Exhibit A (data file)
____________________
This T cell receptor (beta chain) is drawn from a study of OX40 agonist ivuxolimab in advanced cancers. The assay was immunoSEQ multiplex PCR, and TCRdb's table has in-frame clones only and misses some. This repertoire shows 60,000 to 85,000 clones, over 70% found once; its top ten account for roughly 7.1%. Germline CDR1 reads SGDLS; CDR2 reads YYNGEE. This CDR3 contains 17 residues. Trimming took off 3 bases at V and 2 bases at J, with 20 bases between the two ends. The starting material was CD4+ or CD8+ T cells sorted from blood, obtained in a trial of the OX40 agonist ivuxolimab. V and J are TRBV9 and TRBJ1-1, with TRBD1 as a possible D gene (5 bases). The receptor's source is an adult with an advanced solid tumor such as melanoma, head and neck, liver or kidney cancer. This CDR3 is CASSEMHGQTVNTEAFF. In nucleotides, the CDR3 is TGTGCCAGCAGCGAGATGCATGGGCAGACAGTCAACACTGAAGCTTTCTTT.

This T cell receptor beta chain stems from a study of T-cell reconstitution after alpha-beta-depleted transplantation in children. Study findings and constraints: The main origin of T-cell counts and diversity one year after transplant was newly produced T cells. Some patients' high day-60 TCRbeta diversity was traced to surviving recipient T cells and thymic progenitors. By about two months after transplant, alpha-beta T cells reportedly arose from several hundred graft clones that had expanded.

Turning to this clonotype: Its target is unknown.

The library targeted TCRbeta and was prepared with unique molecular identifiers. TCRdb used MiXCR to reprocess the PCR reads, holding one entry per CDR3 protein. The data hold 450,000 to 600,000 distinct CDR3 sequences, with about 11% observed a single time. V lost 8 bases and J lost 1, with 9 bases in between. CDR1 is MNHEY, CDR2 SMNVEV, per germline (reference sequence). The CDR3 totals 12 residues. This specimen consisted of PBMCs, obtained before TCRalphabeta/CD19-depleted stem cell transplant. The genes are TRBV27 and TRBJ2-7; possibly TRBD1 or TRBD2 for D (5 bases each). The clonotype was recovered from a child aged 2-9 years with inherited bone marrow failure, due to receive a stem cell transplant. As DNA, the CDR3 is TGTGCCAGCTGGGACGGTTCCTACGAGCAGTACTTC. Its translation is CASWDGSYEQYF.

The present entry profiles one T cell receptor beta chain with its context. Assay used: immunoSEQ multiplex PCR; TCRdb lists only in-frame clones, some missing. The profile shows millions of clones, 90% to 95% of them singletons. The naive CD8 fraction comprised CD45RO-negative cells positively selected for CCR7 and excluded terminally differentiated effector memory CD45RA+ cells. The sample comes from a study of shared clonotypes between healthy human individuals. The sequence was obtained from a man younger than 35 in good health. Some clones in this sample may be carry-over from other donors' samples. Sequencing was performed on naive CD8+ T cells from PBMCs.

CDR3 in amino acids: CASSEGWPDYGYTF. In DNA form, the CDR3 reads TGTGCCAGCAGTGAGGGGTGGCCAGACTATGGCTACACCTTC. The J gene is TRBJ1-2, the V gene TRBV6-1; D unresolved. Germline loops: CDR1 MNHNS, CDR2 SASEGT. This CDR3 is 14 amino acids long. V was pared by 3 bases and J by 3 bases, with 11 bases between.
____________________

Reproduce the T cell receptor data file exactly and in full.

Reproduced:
This T cell receptor (beta chain) is drawn from a study of OX40 agonist ivuxolimab in advanced cancers. The assay was immunoSEQ multiplex PCR, and TCRdb's table has in-frame clones only and misses some. This repertoire shows 60,000 to 85,000 clones, over 70% found once; its top ten account for roughly 7.1%. Germline CDR1 reads SGDLS; CDR2 reads YYNGEE. This CDR3 contains 17 residues. Trimming took off 3 bases at V and 2 bases at J, with 20 bases between the two ends. The starting material was CD4+ or CD8+ T cells sorted from blood, obtained in a trial of the OX40 agonist ivuxolimab. V and J are TRBV9 and TRBJ1-1, with TRBD1 as a possible D gene (5 bases). The receptor's source is an adult with an advanced solid tumor such as melanoma, head and neck, liver or kidney cancer. This CDR3 is CASSEMHGQTVNTEAFF. In nucleotides, the CDR3 is TGTGCCAGCAGCGAGATGCATGGGCAGACAGTCAACACTGAAGCTTTCTTT.

This T cell receptor beta chain stems from a study of T-cell reconstitution after alpha-beta-depleted transplantation in children. Study findings and constraints: The main origin of T-cell counts and diversity one year after transplant was newly produced T cells. Some patients' high day-60 TCRbeta diversity was traced to surviving recipient T cells and thymic progenitors. By about two months after transplant, alpha-beta T cells reportedly arose from several hundred graft clones that had expanded.

Turning to this clonotype: Its target is unknown.

The library targeted TCRbeta and was prepared with unique molecular identifiers. TCRdb used MiXCR to reprocess the PCR reads, holding one entry per CDR3 protein. The data hold 450,000 to 600,000 distinct CDR3 sequences, with about 11% observed a single time. V lost 8 bases and J lost 1, with 9 bases in between. CDR1 is MNHEY, CDR2 SMNVEV, per germline (reference sequence). The CDR3 totals 12 residues. This specimen consisted of PBMCs, obtained before TCRalphabeta/CD19-depleted stem cell transplant. The genes are TRBV27 and TRBJ2-7; possibly TRBD1 or TRBD2 for D (5 bases each). The clonotype was recovered from a child aged 2-9 years with inherited bone marrow failure, due to receive a stem cell transplant. As DNA, the CDR3 is TGTGCCAGCTGGGACGGTTCCTACGAGCAGTACTTC. Its translation is CASWDGSYEQYF.

The present entry profiles one T cell receptor beta chain with its context. Assay used: immunoSEQ multiplex PCR; TCRdb lists only in-frame clones, some missing. The profile shows millions of clones, 90% to 95% of them singletons. The naive CD8 fraction comprised CD45RO-negative cells positively selected for CCR7 and excluded terminally differentiated effector memory CD45RA+ cells. The sample comes from a study of shared clonotypes between healthy human individuals. The sequence was obtained from a man younger than 35 in good health. Some clones in this sample may be carry-over from other donors' samples. Sequencing was performed on naive CD8+ T cells from PBMCs.

CDR3 in amino acids: CASSEGWPDYGYTF. In DNA form, the CDR3 reads TGTGCCAGCAGTGAGGGGTGGCCAGACTATGGCTACACCTTC. The J gene is TRBJ1-2, the V gene TRBV6-1; D unresolved. Germline loops: CDR1 MNHNS, CDR2 SASEGT. This CDR3 is 14 amino acids long. V was pared by 3 bases and J by 3 bases, with 11 bases between.